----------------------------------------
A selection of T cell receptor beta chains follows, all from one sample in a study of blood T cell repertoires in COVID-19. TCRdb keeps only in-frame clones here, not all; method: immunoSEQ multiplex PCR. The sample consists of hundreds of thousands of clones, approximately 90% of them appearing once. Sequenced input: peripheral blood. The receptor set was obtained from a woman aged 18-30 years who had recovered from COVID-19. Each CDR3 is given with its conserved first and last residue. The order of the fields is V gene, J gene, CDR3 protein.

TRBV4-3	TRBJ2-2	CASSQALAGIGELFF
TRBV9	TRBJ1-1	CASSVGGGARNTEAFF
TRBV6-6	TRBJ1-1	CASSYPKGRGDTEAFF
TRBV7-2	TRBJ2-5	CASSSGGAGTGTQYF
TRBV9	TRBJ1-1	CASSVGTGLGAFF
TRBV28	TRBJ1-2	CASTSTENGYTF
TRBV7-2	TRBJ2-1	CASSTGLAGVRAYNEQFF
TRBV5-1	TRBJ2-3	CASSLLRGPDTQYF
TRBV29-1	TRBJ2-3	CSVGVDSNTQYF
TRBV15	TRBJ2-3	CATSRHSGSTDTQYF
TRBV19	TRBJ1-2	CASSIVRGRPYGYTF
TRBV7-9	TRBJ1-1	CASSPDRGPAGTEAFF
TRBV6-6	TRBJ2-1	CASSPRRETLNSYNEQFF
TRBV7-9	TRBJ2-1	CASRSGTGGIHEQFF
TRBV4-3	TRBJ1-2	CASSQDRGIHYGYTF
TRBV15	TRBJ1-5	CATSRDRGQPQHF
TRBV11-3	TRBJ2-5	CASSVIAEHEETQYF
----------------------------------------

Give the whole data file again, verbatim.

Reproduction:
A selection of T cell receptor beta chains follows, all from one sample in a study of blood T cell repertoires in COVID-19. TCRdb keeps only in-frame clones here, not all; method: immunoSEQ multiplex PCR. The sample consists of hundreds of thousands of clones, approximately 90% of them appearing once. Sequenced input: peripheral blood. The receptor set was obtained from a woman aged 18-30 years who had recovered from COVID-19. Each CDR3 is given with its conserved first and last residue. The order of the fields is V gene, J gene, CDR3 protein.

TRBV4-3	TRBJ2-2	CASSQALAGIGELFF
TRBV9	TRBJ1-1	CASSVGGGARNTEAFF
TRBV6-6	TRBJ1-1	CASSYPKGRGDTEAFF
TRBV7-2	TRBJ2-5	CASSSGGAGTGTQYF
TRBV9	TRBJ1-1	CASSVGTGLGAFF
TRBV28	TRBJ1-2	CASTSTENGYTF
TRBV7-2	TRBJ2-1	CASSTGLAGVRAYNEQFF
TRBV5-1	TRBJ2-3	CASSLLRGPDTQYF
TRBV29-1	TRBJ2-3	CSVGVDSNTQYF
TRBV15	TRBJ2-3	CATSRHSGSTDTQYF
TRBV19	TRBJ1-2	CASSIVRGRPYGYTF
TRBV7-9	TRBJ1-1	CASSPDRGPAGTEAFF
TRBV6-6	TRBJ2-1	CASSPRRETLNSYNEQFF
TRBV7-9	TRBJ2-1	CASRSGTGGIHEQFF
TRBV4-3	TRBJ1-2	CASSQDRGIHYGYTF
TRBV15	TRBJ1-5	CATSRDRGQPQHF
TRBV11-3	TRBJ2-5	CASSVIAEHEETQYF